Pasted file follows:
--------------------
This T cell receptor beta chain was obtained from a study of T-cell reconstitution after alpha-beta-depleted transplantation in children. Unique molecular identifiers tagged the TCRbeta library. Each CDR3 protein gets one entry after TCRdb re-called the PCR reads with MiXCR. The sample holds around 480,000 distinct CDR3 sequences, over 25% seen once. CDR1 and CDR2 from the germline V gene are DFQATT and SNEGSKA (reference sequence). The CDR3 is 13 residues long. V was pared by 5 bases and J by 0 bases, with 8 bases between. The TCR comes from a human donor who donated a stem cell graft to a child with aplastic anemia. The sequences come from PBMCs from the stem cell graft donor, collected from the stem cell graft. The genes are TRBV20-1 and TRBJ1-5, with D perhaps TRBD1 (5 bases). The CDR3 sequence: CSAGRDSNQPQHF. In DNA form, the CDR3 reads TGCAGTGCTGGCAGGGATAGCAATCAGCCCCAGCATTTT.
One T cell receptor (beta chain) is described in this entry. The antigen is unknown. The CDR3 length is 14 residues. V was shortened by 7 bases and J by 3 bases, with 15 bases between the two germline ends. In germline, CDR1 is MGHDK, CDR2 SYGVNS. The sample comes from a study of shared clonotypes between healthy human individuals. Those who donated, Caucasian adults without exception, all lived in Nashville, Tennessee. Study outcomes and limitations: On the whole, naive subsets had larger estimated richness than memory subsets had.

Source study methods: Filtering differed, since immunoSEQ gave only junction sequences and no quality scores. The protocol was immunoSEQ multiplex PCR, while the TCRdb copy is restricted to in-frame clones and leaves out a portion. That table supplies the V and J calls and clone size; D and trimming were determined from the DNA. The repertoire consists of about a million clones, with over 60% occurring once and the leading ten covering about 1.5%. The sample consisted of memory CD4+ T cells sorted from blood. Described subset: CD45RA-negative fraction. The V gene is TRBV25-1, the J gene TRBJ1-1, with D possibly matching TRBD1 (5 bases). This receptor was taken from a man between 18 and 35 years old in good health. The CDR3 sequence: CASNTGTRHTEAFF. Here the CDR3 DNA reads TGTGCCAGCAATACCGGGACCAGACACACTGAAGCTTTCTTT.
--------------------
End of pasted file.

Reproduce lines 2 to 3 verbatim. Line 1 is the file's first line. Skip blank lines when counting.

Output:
One T cell receptor (beta chain) is described in this entry. The antigen is unknown. The CDR3 length is 14 residues. V was shortened by 7 bases and J by 3 bases, with 15 bases between the two germline ends. In germline, CDR1 is MGHDK, CDR2 SYGVNS. The sample comes from a study of shared clonotypes between healthy human individuals. Those who donated, Caucasian adults without exception, all lived in Nashville, Tennessee. Study outcomes and limitations: On the whole, naive subsets had larger estimated richness than memory subsets had.

Source study methods: Filtering differed, since immunoSEQ gave only junction sequences and no quality scores. The protocol was immunoSEQ multiplex PCR, while the TCRdb copy is restricted to in-frame clones and leaves out a portion. That table supplies the V and J calls and clone size; D and trimming were determined from the DNA. The repertoire consists of about a million clones, with over 60% occurring once and the leading ten covering about 1.5%. The sample consisted of memory CD4+ T cells sorted from blood. Described subset: CD45RA-negative fraction. The V gene is TRBV25-1, the J gene TRBJ1-1, with D possibly matching TRBD1 (5 bases). This receptor was taken from a man between 18 and 35 years old in good health. The CDR3 sequence: CASNTGTRHTEAFF. Here the CDR3 DNA reads TGTGCCAGCAATACCGGGACCAGACACACTGAAGCTTTCTTT.